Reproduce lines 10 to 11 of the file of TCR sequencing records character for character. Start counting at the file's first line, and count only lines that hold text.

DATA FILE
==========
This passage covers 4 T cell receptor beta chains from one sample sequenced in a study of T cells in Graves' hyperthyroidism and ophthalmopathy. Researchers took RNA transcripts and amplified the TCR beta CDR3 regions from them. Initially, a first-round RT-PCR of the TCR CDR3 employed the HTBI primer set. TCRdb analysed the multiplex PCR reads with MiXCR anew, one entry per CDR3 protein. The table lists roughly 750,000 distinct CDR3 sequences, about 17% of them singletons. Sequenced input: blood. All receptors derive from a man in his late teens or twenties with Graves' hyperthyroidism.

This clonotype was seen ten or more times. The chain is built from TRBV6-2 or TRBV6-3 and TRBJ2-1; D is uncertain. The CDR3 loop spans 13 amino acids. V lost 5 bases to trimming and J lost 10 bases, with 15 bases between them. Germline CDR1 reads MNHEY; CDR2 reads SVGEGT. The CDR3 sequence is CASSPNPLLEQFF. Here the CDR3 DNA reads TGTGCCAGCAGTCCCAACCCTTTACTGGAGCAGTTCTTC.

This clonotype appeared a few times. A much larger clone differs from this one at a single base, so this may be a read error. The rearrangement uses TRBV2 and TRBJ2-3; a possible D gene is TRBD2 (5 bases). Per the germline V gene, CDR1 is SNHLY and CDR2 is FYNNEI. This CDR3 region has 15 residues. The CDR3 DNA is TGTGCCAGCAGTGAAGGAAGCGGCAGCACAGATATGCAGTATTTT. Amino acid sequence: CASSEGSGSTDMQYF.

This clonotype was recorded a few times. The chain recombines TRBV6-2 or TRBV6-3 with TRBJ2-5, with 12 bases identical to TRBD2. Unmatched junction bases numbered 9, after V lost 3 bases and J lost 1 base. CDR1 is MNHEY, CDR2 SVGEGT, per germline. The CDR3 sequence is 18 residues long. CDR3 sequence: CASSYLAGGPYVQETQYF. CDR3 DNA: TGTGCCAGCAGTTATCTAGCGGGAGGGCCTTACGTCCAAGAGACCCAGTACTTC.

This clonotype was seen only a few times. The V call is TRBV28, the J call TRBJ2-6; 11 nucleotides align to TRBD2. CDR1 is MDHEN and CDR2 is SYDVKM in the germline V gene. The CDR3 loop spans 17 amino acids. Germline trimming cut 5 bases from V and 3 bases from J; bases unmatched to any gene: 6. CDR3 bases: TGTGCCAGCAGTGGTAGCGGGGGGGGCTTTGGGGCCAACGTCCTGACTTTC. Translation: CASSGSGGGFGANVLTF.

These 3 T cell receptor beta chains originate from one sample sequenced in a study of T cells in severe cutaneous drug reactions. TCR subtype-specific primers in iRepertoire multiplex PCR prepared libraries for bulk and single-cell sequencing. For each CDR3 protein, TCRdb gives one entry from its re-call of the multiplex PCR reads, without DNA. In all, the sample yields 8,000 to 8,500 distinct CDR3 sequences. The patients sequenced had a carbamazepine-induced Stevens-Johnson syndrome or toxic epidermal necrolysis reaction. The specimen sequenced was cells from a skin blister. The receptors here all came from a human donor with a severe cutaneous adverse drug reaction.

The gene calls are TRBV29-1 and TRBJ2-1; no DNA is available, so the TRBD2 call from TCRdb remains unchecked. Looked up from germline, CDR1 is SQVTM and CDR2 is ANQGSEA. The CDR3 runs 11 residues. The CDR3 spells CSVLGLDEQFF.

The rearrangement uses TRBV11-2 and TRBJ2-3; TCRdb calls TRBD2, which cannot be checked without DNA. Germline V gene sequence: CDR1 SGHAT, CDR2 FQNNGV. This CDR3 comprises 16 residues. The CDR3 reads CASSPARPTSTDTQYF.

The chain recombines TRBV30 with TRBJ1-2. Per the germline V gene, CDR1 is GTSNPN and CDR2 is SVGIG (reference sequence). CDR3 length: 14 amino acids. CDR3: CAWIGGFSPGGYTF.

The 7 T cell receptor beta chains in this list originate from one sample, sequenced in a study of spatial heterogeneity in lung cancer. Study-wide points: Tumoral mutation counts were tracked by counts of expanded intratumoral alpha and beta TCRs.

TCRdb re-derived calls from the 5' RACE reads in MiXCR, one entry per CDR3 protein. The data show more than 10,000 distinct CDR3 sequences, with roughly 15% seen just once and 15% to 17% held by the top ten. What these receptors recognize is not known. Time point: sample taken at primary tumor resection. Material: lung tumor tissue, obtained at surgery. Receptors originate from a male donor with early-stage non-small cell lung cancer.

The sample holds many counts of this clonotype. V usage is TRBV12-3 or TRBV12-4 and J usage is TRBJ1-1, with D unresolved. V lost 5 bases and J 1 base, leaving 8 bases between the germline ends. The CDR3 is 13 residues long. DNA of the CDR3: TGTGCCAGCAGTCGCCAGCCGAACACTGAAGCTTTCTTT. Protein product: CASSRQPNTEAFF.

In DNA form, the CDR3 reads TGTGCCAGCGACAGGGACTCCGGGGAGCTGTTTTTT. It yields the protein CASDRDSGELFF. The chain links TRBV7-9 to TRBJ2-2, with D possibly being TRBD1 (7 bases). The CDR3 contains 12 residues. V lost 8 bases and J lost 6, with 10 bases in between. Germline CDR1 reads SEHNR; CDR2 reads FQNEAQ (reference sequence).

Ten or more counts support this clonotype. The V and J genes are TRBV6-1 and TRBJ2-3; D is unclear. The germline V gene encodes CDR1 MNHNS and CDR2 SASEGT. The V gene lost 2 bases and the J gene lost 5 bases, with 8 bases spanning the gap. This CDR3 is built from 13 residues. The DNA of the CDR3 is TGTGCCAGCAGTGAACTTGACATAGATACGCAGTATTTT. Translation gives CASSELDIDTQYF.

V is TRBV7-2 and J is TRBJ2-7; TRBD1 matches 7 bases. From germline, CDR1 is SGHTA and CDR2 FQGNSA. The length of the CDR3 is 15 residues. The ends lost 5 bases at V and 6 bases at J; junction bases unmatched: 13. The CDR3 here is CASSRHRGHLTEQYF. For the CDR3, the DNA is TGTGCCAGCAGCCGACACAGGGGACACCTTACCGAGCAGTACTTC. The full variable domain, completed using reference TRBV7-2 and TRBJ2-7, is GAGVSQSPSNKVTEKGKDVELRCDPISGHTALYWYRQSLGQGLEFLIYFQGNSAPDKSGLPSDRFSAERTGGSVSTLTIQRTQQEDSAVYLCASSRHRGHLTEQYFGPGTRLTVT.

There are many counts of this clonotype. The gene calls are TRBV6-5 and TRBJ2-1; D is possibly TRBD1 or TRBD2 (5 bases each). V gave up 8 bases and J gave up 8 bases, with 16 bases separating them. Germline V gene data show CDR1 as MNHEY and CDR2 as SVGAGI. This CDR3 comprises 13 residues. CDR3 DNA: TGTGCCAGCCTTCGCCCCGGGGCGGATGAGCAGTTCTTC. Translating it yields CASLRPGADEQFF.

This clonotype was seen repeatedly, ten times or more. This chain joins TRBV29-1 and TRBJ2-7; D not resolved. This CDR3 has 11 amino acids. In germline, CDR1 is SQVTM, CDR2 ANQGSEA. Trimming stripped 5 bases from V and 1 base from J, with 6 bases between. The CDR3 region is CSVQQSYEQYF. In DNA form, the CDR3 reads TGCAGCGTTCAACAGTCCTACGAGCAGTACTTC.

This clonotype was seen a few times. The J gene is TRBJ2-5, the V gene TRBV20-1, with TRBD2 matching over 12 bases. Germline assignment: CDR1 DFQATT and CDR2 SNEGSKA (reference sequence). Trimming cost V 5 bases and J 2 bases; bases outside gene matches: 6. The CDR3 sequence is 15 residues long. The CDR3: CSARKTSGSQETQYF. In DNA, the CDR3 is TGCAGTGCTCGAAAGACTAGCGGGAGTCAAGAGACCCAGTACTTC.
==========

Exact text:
The 7 T cell receptor beta chains in this list originate from one sample, sequenced in a study of spatial heterogeneity in lung cancer. Study-wide points: Tumoral mutation counts were tracked by counts of expanded intratumoral alpha and beta TCRs.

TCRdb re-derived calls from the 5' RACE reads in MiXCR, one entry per CDR3 protein. The data show more than 10,000 distinct CDR3 sequences, with roughly 15% seen just once and 15% to 17% held by the top ten. What these receptors recognize is not known. Time point: sample taken at primary tumor resection. Material: lung tumor tissue, obtained at surgery. Receptors originate from a male donor with early-stage non-small cell lung cancer.